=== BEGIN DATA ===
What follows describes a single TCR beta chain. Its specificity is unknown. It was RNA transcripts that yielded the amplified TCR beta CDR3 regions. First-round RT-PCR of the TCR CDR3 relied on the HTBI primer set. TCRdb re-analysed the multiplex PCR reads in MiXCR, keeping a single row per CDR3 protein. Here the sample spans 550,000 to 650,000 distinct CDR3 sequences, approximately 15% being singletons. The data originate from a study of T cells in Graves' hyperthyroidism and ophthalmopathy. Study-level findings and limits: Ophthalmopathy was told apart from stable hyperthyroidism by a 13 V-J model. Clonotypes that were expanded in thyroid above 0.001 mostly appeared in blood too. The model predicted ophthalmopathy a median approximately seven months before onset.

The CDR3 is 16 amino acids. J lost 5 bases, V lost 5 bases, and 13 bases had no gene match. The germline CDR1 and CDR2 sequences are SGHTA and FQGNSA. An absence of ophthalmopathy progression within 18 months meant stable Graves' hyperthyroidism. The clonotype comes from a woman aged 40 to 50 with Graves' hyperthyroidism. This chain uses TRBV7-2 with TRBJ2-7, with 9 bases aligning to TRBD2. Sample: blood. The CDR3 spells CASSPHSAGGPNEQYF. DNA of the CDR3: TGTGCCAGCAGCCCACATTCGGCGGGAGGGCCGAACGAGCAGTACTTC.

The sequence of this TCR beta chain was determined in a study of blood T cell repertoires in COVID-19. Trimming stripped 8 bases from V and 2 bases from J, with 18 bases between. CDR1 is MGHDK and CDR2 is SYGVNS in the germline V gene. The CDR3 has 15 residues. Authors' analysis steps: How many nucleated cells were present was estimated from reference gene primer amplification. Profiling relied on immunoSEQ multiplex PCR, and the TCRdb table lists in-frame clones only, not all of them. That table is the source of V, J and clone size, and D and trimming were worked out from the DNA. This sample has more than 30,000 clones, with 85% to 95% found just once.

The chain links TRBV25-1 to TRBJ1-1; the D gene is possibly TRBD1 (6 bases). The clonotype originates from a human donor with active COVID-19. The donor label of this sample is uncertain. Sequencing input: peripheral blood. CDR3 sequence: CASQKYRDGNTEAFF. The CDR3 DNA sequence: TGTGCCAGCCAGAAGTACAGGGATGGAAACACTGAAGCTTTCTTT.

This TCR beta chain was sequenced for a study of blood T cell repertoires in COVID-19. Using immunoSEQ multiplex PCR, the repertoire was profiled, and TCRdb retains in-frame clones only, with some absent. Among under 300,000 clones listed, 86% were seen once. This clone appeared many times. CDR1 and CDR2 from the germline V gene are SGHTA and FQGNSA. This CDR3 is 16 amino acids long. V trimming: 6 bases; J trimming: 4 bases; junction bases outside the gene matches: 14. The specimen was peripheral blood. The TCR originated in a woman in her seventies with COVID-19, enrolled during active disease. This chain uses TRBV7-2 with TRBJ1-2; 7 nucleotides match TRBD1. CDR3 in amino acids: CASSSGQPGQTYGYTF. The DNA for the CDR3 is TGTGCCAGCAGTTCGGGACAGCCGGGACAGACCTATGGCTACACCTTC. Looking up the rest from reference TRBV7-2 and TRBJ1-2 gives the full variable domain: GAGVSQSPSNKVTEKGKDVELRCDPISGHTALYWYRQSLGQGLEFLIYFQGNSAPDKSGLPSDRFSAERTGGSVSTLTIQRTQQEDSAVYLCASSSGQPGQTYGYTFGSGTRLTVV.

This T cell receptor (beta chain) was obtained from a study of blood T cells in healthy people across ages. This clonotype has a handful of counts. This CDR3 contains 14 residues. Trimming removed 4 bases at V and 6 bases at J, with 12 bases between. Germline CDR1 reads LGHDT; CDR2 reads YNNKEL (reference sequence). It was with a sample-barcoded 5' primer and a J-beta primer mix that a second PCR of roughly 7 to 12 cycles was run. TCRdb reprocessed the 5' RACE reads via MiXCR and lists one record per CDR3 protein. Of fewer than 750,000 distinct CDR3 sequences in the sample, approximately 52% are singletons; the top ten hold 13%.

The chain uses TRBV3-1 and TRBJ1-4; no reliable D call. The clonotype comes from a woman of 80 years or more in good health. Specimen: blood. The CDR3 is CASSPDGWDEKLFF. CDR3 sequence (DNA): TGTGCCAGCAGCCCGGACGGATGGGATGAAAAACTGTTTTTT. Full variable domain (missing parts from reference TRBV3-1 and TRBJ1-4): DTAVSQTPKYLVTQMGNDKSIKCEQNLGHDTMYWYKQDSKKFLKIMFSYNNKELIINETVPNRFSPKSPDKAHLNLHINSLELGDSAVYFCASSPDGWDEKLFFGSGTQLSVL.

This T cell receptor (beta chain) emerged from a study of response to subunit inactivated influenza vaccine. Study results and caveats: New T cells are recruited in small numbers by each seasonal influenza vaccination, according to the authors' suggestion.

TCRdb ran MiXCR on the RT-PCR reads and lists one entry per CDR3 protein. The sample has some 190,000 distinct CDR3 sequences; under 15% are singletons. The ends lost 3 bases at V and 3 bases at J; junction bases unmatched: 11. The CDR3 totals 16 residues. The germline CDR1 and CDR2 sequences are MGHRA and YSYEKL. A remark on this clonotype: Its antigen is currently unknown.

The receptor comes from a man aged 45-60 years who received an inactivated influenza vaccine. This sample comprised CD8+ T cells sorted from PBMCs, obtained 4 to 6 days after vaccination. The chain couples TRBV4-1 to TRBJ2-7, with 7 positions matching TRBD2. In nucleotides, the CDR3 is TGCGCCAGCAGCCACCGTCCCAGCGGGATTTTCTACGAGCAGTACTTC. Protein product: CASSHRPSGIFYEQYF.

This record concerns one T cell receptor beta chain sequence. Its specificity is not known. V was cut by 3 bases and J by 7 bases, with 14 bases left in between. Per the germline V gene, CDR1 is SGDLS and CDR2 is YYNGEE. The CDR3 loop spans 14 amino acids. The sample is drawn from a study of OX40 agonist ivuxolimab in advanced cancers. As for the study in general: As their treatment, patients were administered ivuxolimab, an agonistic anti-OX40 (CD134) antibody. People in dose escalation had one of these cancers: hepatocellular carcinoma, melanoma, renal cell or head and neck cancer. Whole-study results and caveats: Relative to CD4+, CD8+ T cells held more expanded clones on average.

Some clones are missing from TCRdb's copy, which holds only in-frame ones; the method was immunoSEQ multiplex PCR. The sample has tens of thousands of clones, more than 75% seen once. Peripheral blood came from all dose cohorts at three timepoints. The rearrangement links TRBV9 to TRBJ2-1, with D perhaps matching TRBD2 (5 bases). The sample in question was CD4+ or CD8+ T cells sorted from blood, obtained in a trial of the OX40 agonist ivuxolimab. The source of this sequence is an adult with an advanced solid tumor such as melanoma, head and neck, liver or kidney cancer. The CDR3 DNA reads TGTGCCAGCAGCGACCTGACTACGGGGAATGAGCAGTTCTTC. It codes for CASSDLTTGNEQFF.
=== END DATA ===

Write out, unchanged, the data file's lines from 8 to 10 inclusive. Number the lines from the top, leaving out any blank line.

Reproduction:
This T cell receptor (beta chain) emerged from a study of response to subunit inactivated influenza vaccine. Study results and caveats: New T cells are recruited in small numbers by each seasonal influenza vaccination, according to the authors' suggestion.

TCRdb ran MiXCR on the RT-PCR reads and lists one entry per CDR3 protein. The sample has some 190,000 distinct CDR3 sequences; under 15% are singletons. The ends lost 3 bases at V and 3 bases at J; junction bases unmatched: 11. The CDR3 totals 16 residues. The germline CDR1 and CDR2 sequences are MGHRA and YSYEKL. A remark on this clonotype: Its antigen is currently unknown.

The receptor comes from a man aged 45-60 years who received an inactivated influenza vaccine. This sample comprised CD8+ T cells sorted from PBMCs, obtained 4 to 6 days after vaccination. The chain couples TRBV4-1 to TRBJ2-7, with 7 positions matching TRBD2. In nucleotides, the CDR3 is TGCGCCAGCAGCCACCGTCCCAGCGGGATTTTCTACGAGCAGTACTTC. Protein product: CASSHRPSGIFYEQYF.